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  • Neither Fruitful Nor Multipyling
  • Anne M. Boylan (bio)
Elaine Tyler May. Barren in the Promised Land: Childless Americans and the Pursuit of Happiness. New York: Basic Books, 1995. xii + 318 pp. Appendix, notes, and index. $24.00.

Elaine Tyler May’s new book is certainly timely. We live in an era when childlessness, whether voluntary or involuntary, is a regular subject for public comment. In January 1996 alone, for example, the New York Times ran a four-day series describing “The Fertility Market,” an op-ed piece defending voluntary childlessness, several letters responding to that piece (including one from a proud mother of fourteen children who counted among her achievements the possibility of spawning a thousand descendants), and a magazine column in which a man rendered sterile by treatments for leukemia described with wit and wistfulness a visit to his “future children”: stored sperm. All this in addition to the regular advertisements offering sterilization through vasectomy or laparoscopy, or selling parenthood by means of donor eggs or sperm. A nuanced, balanced, and accessible history of the topic has long been needed, and May’s book fills the void nicely.

Much of May’s story is coterminous with the twentieth century. As she points out in her brief overview of earlier eras, for most of their history, Americans assumed that infertility was untreatable and believed that it always wore a female visage. The “barren” woman was a staple of lore and literature; in men, potency was equated with fertility. George Washington, for example, attributed the infertility of his marriage to some defect in Martha, even though she had borne four children during her first marriage. Remedial efforts leaned heavily toward prayer, resignation, or both; May finds scant evidence of folk practices designed to prevent or cure barrenness. Social customs that encouraged various forms of child-sharing, from indenture and apprenticeship to fosterage and informal adoption, permitted all adults to participate in the rearing of children. At the same time, voluntary childlessness among the married remained virtually unknown until the nineteenth century, when a few utopian groups (such as the Shakers and the Oneida community) consciously experimented with reproductive control. “Large-scale [End Page 316] reproductive engineering” (p. 36) is a very recent phenomenon in the United States.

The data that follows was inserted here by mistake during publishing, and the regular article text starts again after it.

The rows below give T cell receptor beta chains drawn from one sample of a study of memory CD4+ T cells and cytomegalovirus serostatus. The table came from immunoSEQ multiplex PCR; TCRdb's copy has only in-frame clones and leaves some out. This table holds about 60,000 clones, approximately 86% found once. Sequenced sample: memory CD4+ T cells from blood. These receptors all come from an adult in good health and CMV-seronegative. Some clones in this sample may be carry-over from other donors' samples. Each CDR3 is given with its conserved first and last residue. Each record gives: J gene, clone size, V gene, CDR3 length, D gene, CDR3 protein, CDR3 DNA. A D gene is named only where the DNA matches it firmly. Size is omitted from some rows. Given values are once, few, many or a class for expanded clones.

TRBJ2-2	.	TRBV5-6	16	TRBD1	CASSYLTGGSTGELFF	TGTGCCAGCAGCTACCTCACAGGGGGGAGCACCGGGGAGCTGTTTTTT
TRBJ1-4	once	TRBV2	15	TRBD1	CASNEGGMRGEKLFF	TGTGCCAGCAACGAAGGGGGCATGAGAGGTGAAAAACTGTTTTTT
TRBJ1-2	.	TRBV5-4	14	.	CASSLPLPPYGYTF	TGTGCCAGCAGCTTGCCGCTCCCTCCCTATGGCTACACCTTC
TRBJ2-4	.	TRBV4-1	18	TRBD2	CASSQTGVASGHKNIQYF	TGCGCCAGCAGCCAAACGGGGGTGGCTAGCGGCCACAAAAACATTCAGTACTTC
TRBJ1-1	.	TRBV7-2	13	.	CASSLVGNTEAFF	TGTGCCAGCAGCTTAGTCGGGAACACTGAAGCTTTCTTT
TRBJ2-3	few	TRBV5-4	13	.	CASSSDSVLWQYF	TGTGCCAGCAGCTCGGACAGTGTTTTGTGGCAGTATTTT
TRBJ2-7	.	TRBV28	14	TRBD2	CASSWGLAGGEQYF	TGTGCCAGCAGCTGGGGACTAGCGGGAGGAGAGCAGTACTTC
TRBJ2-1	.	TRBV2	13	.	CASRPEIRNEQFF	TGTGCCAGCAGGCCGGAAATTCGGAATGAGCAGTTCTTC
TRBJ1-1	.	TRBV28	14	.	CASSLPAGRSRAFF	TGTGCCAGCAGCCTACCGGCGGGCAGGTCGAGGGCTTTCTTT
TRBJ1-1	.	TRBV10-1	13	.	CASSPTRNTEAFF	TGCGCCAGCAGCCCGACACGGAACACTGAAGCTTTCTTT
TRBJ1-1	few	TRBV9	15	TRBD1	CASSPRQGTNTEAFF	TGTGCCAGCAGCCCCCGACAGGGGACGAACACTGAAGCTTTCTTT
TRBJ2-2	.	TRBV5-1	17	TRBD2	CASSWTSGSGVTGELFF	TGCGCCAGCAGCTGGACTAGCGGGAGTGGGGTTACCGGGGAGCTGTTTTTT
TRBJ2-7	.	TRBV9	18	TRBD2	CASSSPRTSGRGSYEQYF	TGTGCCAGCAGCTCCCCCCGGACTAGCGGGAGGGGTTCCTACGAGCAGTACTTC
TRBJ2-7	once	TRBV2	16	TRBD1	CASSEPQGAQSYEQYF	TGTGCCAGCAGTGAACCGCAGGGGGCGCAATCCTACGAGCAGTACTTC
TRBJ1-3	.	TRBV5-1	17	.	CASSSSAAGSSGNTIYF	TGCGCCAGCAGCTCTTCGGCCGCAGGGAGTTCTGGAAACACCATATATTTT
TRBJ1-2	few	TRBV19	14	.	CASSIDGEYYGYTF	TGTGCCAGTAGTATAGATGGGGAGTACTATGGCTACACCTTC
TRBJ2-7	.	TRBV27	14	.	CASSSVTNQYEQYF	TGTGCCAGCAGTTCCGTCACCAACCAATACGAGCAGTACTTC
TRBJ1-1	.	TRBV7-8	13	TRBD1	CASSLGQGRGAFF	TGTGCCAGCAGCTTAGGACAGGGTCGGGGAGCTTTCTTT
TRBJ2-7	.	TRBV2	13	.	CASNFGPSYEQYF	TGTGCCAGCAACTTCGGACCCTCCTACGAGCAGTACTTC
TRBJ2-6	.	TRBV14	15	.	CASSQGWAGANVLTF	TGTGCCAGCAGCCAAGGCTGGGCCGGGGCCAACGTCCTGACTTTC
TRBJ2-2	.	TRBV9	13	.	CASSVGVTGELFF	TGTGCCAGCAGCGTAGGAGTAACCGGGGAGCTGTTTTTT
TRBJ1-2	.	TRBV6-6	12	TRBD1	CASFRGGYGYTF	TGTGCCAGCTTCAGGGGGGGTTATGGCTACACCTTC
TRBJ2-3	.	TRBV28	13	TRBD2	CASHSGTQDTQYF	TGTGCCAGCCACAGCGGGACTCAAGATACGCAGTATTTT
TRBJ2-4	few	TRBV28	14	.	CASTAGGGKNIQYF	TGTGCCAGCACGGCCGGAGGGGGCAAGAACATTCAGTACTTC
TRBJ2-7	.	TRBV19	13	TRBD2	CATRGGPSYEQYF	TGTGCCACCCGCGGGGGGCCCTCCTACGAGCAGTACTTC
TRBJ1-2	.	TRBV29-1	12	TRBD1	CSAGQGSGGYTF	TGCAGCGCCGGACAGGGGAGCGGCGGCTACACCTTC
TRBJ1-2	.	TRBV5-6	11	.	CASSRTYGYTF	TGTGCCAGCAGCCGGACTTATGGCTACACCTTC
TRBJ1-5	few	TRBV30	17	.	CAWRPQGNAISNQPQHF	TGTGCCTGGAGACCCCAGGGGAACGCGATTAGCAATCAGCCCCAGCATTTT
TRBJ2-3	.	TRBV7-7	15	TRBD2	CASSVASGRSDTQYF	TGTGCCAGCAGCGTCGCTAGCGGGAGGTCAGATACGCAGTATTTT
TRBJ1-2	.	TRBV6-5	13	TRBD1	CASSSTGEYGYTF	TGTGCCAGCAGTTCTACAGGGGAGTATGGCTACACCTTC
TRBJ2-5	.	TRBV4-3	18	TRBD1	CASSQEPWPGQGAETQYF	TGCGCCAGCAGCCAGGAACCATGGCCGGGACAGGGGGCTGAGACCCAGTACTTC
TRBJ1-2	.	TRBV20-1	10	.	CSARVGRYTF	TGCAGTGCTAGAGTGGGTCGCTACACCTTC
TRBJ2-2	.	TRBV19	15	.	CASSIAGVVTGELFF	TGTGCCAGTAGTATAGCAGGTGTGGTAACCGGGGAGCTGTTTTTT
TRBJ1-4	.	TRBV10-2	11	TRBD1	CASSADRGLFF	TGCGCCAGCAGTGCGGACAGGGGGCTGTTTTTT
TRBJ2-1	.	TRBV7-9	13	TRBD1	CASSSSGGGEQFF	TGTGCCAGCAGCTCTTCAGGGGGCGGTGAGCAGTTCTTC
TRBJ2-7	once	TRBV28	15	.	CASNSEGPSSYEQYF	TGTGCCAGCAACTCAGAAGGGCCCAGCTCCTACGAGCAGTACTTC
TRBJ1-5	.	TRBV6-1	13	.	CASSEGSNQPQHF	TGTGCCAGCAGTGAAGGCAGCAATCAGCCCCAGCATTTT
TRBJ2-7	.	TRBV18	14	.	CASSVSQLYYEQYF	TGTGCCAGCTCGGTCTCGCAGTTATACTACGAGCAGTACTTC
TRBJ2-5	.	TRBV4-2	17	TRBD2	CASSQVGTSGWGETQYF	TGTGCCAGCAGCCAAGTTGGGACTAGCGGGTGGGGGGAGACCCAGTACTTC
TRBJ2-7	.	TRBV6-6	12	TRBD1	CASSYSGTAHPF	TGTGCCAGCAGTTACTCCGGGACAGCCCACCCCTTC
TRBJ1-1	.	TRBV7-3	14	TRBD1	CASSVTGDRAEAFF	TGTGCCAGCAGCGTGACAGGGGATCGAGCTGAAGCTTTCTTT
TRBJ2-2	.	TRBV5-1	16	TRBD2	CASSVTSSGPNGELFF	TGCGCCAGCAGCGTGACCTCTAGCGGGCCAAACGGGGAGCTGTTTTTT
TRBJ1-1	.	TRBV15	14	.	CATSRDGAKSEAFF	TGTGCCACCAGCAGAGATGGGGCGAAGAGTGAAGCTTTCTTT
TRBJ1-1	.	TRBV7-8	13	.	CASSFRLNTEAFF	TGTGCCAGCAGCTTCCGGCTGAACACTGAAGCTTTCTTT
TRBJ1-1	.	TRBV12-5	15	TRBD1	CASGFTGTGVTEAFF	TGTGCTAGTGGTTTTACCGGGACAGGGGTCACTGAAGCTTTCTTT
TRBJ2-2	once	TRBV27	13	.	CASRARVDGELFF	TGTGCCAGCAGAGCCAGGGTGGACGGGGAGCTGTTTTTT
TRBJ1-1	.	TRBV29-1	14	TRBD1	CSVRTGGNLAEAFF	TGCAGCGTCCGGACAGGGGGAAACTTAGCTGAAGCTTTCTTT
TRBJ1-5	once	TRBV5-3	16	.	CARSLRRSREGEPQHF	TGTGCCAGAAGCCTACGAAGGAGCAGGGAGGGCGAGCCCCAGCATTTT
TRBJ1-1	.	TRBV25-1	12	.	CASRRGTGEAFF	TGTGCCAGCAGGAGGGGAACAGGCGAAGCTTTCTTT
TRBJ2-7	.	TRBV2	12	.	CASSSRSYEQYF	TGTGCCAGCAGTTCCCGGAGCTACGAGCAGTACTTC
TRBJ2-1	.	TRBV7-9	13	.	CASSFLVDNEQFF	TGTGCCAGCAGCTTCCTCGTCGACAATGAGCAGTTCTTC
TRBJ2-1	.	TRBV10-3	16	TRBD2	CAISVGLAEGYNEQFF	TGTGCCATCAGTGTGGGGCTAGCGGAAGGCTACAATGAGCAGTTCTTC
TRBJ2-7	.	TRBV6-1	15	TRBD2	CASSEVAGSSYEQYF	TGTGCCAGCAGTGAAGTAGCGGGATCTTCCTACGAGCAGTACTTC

By focusing on “reproductive engineering” rather than simply “barrenness” or “infertility,” May is able to encompass a range of historical phenomena, including forced sterilization and compulsory parenthood. Her argument is significant and compelling: efforts to control fertility and to treat infertility are powerfully shaped by the political and social ideologies that surround parenthood. Because many twentieth-century Americans “believe that parenthood is a status that can be chosen but must also be deserved,” May notes, questions about who “deserves” to experience this “major marker of adulthood” (p. 9) spark public discussion and shape public policy. But because those discussions are conducted in coded symbolic language—think of current debates over “welfare reform”—the underlying contradictions are usually obscured.

May brings the book’s themes together with special effectiveness in two chapters covering the early-twentieth-century eugenics movement and its inverse, “negative eugenics” (p. 125). Fearing “race suicide” if the marriage and birth rates among American-born whites continued to fall as they were falling at the turn of the century, advocates of eugenics attempted to promote “Better Babies and Fitter Families” through careful breeding of “human stock” (p. 64). The logical next step—forced sterilization—was a small one. Although it was but one of the “political, institutional, medical and legislative measures that encouraged some Americans to become parents but prevented others from doing so” (p. 62), the impact of forced sterilization fell heavily upon African American and Native American women, and on poor white women labeled “feebleminded.” Middle-class white wives encountered such policies very differently: expected to accept their destinies as mothers, they found themselves damned for selfishness if they bore no children, subjected to new medical techniques if they were involuntarily childless, and, ironically, denied elective sterilization if they sought it. The catalogue of horror stories in these chapters is chilling: the civil rights activist Fannie Lou Hamer “hospitalized for the removal of a small uterine tumor [in 1961, and...

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pp. 316-320
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